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What your English teacher never told you - Stop worrying about grammar!

Ottobre 2015
Ansia da present perfect? Il genitivo sassone vi dà gli incubi? Rilassatevi. La perfezione grammaticale non è così importante in inglese, e gli errori non sono percepiti come segno di ignoranza. La cosa che conta davvero? Esprimersi in modo chiaro e conciso.

di Rachel Roberts

Rachel Roberts
Rachel Roberts

A lot of Italians worry too much about English grammar. The problem probably goes back to their infancy, when they had to spend hours analysing complicated grammatical structures in their own language. Then, once they started learning English, their teacher probably began with the grammar rules. The result is that Italian and other students of English often suffer from what is known in the English-teaching world as “Grammar Anxiety.”


The truth is that, while Italians are agonizing over whether or not they should use a past simple or a present perfect, most British or American people probably wouldn’t notice the difference.
British kids never have to do complex grammatical and logical analysis exercises at elementary or middle school. Once we’ve learned what adjectives, verbs and nouns are, the fact that you write the personal pronoun “I” with a capital and maybe a few articles and adverbs for the more gifted students, that’s pretty much all we think we need to know. They don’t tackle the really sophisticated grammar until high school, or more probably university – if they decide to study linguistics, for example.


Kids from the English-speaking world spend a lot more time on spelling, learning how to be convincing when speaking or writing, and on producing ideas – for example, they do a lot of creative writing. Clarity of communication is prized far more than perfect grammar.
Consider the fact that there are differences between British and American grammar. You have probably learned that “already” and “yet” usually go with the present perfect, as in “I’ve already opened my birthday presents,” “Have you opened your birthday cards yet?” In American English it’s perfectly OK to use the past simple here: ‘I did that already,” “Did you do that, yet?” Obviously, British people are so used to hearing American English on TV, that they accept both forms.  


Of course it’s very important to study grammar if you want to express yourself with any kind of sophistication. However, it’s important to understand that grammar errors have different connotations in Italy. People who make mistakes are considered to be intellectually inferior. This is not the case in English-speaking countries. There are many types of English and so we are much more flexible. Social and intellectual level are more often communicated by accent, the ability to communicate difficult concepts in a clear and understandable way, and the ability to say something original.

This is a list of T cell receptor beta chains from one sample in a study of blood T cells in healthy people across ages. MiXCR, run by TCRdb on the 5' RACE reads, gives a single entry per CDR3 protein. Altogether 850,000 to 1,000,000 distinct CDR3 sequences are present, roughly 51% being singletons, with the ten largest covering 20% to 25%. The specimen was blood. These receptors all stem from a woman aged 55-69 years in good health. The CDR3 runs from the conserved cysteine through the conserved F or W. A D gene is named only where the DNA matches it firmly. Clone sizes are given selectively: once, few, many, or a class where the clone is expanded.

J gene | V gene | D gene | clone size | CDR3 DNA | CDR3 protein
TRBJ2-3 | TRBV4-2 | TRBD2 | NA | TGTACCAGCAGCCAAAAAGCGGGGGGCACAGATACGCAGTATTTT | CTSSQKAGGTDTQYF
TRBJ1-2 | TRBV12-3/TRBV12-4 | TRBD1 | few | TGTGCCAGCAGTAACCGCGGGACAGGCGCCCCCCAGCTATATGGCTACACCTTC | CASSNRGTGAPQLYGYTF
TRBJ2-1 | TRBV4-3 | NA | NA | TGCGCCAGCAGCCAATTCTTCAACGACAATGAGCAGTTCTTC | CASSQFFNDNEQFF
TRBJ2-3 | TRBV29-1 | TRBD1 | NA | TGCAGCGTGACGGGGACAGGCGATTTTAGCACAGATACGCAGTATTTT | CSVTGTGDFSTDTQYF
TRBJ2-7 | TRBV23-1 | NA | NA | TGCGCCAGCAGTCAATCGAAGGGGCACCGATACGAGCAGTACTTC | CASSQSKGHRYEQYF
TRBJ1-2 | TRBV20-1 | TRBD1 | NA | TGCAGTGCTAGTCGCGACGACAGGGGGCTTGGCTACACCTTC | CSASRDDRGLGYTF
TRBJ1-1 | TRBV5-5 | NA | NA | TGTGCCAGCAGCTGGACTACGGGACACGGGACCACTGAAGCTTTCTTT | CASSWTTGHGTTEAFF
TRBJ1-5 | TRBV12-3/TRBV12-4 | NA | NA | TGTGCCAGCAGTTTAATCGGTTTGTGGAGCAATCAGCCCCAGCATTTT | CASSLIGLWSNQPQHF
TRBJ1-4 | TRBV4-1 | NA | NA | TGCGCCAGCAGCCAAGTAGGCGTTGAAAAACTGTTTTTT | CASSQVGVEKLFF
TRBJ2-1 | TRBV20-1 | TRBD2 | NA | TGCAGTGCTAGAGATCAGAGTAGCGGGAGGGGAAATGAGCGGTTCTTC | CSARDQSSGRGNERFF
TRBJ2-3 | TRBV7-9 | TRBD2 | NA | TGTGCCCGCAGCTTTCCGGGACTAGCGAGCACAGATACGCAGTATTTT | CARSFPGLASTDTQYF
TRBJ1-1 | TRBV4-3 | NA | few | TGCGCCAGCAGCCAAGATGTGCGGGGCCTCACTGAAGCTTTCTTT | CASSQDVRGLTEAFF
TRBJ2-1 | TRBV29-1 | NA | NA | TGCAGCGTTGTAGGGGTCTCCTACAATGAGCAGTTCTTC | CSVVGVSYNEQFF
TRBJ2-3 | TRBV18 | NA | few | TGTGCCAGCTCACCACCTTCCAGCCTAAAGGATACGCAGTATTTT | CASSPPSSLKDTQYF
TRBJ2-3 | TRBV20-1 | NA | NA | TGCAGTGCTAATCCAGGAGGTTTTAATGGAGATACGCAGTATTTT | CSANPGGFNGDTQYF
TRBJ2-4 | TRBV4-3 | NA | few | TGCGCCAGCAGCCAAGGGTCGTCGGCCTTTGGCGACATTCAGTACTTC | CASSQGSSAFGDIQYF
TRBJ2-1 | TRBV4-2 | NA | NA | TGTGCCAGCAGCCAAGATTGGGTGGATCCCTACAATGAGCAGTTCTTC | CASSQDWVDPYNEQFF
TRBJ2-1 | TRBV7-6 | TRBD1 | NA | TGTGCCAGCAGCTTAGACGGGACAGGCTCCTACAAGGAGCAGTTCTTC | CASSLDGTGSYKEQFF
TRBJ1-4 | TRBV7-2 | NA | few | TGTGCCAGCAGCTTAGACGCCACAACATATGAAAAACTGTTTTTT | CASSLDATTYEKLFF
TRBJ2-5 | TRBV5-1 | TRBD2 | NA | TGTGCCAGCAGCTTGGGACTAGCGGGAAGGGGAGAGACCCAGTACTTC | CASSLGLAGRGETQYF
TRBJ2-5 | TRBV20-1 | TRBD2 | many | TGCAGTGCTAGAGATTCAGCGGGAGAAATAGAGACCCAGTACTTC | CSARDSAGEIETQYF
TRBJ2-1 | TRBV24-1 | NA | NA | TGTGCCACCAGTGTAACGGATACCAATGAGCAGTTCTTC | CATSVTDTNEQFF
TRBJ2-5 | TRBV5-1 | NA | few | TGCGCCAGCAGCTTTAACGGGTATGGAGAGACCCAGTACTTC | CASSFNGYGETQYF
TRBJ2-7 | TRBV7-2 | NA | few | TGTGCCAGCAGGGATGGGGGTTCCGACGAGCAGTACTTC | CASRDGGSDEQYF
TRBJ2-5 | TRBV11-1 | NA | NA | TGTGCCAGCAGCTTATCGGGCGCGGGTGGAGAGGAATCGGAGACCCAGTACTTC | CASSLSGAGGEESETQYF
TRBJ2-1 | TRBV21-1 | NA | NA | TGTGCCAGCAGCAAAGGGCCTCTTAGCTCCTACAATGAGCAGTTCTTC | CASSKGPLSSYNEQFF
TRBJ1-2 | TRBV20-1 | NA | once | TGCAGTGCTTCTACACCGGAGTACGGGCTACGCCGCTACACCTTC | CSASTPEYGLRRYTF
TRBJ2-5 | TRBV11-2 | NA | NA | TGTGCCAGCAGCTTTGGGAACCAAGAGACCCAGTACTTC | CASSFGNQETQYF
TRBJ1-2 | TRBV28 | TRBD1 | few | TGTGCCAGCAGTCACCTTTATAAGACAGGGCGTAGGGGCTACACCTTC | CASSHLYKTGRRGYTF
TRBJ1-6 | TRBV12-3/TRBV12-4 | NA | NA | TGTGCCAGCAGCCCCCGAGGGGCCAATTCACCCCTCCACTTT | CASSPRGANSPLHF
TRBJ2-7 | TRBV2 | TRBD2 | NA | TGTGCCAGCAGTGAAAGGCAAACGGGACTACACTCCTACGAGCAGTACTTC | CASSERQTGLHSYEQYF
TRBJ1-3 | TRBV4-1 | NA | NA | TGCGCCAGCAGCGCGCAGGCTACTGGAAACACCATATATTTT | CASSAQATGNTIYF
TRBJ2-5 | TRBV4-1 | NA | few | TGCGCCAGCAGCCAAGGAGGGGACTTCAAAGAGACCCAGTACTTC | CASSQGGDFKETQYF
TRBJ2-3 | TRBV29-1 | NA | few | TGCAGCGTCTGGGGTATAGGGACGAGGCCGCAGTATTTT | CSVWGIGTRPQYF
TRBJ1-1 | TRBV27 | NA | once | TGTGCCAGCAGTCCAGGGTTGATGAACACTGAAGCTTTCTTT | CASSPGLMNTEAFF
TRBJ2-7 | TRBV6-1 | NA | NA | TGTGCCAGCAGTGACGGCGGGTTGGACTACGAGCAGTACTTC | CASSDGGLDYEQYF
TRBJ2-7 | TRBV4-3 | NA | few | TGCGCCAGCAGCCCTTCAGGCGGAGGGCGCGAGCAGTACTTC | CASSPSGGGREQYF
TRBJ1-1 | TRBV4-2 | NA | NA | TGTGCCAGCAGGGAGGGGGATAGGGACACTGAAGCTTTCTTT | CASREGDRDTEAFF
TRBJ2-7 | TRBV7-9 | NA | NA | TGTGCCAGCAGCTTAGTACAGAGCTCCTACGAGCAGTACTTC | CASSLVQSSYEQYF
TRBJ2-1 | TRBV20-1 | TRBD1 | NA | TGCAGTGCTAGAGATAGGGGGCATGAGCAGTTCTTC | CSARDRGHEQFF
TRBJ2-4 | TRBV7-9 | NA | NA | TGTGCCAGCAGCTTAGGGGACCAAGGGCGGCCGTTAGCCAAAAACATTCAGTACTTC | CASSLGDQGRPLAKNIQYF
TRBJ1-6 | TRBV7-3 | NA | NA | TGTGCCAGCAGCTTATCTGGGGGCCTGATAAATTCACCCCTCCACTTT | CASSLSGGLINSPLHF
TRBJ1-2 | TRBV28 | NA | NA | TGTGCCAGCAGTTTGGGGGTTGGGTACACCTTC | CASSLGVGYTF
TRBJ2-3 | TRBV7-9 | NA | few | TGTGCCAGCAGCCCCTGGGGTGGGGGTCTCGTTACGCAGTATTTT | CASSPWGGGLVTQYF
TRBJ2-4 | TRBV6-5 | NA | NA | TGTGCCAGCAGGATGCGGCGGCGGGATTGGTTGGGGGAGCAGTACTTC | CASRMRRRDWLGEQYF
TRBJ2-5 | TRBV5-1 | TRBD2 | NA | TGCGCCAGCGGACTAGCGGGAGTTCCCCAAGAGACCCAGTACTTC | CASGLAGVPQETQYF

Too many Italians lose points in international English exams, because they continue to correct themselves and are so worried about getting the grammar right that they speak too slowly. This slow speech can make them boringly monotone, so they lose marks for fluency and intonation.


The importance of clear communication is also true in writing. 11-year-old British kids don’t spend hours on grammar, but they do spend a lot of time practising good paragraphs, so that their writing is well-structured and easy to understand.
And this is the key point: the reason you study grammar should be to make your English more comprehensible. Your aim is to express meaning correctly and unambiguously, not to score points by constructing a particularly long and complex sentence without mistakes.


So the next time you’re speaking in English, especially in an exam-type situation, avoid the slow speech and frequent self-correction that comes with grammar anxiety. Concentrate instead on being communicative. If you think you haven’t been clear, try saying the sentence again in a different way, of illustrating your point with an example. Clarity is the key and nobody will think you’re stupid if you make the odd mistake.
To put your mind at rest here are a few examples of grammar anxieties you don’t need to have:

Anxiety: I shouldn’t use verbs such as “like” and “love” in the present continuous, should I?
Reality: Americans do, and it’s become fashionable slang in the UK. Consider the McDonalds slogan “I’m loving it.” These days, it’s quite normal for a young British person to say “I’m liking your new hairstyle.”

Anxiety: When do I use “whom” instead of “who”?
Reality: Very few English mother tongues know or care, so don’t worry about it!

Anxiety: Isn’t it more correct to say “If he were here...” rather than “If he was here...?”
Reality: Technically yes, but very few English speakers bother with this rule, so don’t lose sleep over it!

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